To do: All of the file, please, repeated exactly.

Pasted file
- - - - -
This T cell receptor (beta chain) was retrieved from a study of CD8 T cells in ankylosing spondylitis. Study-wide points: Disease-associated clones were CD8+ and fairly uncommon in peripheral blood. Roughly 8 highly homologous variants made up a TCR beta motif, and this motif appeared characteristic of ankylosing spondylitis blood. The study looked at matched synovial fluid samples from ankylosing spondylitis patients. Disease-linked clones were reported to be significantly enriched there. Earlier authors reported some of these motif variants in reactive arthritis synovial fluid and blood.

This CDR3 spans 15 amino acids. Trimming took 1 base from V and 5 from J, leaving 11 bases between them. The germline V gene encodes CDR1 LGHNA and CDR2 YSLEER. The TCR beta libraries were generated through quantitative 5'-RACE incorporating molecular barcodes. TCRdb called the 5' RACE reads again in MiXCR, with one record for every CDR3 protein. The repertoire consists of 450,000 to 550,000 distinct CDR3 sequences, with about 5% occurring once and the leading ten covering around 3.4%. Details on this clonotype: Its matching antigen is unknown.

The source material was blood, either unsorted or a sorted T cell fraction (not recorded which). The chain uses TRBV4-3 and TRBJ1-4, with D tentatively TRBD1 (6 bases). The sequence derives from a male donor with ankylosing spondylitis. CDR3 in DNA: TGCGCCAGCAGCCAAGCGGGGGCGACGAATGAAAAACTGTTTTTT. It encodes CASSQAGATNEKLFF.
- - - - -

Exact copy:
This T cell receptor (beta chain) was retrieved from a study of CD8 T cells in ankylosing spondylitis. Study-wide points: Disease-associated clones were CD8+ and fairly uncommon in peripheral blood. Roughly 8 highly homologous variants made up a TCR beta motif, and this motif appeared characteristic of ankylosing spondylitis blood. The study looked at matched synovial fluid samples from ankylosing spondylitis patients. Disease-linked clones were reported to be significantly enriched there. Earlier authors reported some of these motif variants in reactive arthritis synovial fluid and blood.

This CDR3 spans 15 amino acids. Trimming took 1 base from V and 5 from J, leaving 11 bases between them. The germline V gene encodes CDR1 LGHNA and CDR2 YSLEER. The TCR beta libraries were generated through quantitative 5'-RACE incorporating molecular barcodes. TCRdb called the 5' RACE reads again in MiXCR, with one record for every CDR3 protein. The repertoire consists of 450,000 to 550,000 distinct CDR3 sequences, with about 5% occurring once and the leading ten covering around 3.4%. Details on this clonotype: Its matching antigen is unknown.

The source material was blood, either unsorted or a sorted T cell fraction (not recorded which). The chain uses TRBV4-3 and TRBJ1-4, with D tentatively TRBD1 (6 bases). The sequence derives from a male donor with ankylosing spondylitis. CDR3 in DNA: TGCGCCAGCAGCCAAGCGGGGGCGACGAATGAAAAACTGTTTTTT. It encodes CASSQAGATNEKLFF.